It's a stupid stupid stupid outcome, but I have seen it happen often in places where I've worked as a therapist or case-manager (I do try to object, strenuously, when I see it happening, but in some places the culture is just toxic and unlikely to change).

I would very much suggest keeping your head down, following any and all rules (however stupid) given, at least to the extent you can without damaging your mental stability and becoming depressed. Likely, part of what they're "grading" you on is your ability to "comply with treatment," which, in toxic situations like this, can often mean your complete subjugation to what they think you should be doing. If you can think of dealing with and ignoring your supervisor's irrationality/power-trips as part of your treatment goals, maybe that could help?

All that said, if there is a staff person there (doesn't have to be a higher-up) who does treat you and other clients with respect, you might want to ask them what the process is for filing a grievance with the state/province. Or you can keep your head up by thinking about how you will file that grievance once you're out of the facility.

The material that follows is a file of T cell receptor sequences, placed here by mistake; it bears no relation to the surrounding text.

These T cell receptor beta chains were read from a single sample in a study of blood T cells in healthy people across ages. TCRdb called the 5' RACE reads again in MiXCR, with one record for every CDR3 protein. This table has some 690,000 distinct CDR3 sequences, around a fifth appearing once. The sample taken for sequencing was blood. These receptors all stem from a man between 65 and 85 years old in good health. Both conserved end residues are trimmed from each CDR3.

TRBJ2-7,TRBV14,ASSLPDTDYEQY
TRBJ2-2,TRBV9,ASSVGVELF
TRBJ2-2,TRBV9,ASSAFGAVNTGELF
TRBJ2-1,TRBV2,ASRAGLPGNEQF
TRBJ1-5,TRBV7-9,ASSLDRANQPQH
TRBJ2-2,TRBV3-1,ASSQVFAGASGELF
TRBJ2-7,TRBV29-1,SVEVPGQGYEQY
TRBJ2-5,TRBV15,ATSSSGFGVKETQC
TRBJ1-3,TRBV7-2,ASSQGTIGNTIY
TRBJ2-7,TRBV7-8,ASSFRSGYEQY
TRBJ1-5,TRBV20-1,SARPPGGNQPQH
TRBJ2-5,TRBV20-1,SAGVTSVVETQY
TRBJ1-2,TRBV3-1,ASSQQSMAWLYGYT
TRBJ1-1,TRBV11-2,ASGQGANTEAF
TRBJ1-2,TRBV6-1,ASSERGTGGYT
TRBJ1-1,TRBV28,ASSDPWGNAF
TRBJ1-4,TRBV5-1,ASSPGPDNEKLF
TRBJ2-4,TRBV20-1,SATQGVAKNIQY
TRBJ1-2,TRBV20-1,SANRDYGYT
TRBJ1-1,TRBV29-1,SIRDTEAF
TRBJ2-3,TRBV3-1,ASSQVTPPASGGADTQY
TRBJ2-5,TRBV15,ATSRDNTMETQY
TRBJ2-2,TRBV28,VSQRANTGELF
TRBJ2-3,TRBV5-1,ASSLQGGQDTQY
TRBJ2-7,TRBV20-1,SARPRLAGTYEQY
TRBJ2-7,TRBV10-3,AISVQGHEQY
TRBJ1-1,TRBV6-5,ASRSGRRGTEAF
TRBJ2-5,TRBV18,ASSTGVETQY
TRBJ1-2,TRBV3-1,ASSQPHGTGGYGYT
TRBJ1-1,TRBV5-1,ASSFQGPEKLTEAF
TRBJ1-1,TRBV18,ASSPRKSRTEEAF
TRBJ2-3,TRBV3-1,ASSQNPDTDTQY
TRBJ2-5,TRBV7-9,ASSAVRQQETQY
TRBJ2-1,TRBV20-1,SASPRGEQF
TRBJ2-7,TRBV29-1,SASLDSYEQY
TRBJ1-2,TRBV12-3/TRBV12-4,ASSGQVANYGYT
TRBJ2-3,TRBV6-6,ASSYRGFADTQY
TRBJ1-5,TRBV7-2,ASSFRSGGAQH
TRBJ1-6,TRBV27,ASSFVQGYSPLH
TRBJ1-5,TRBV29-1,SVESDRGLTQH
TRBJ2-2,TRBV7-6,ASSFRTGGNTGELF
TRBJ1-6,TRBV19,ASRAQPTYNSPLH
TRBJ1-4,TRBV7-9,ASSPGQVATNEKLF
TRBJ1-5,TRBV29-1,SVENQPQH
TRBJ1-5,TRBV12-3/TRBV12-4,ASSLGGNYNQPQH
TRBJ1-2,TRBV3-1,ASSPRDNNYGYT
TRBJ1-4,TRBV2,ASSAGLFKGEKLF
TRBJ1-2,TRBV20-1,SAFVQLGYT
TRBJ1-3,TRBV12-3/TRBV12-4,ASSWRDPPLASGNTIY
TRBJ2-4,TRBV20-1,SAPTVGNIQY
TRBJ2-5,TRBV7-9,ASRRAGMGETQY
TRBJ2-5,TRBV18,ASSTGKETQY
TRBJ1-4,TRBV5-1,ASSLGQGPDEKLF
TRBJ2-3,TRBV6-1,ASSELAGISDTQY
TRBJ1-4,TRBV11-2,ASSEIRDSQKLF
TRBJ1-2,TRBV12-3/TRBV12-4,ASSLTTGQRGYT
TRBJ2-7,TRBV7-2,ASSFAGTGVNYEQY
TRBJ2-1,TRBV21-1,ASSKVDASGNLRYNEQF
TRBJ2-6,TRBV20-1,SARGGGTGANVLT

posted by jaguar at 11:22 AM on March 27, 2014 [6 favorites]

After reading your last question about your boss/therapist, I'm wondering whether there are ways for you to get out of this program or at least get a different therapist.
posted by salvia at 9:59 PM on March 27, 2014 [2 favorites]

bring it up in therapy. good therapists want to hear you say how you feel. its also a place where it would be proper to discuss your feelings about how she sometimes treats you. if that doesn't work, go to her boss.
posted by Ironmouth at 9:50 AM on March 28, 2014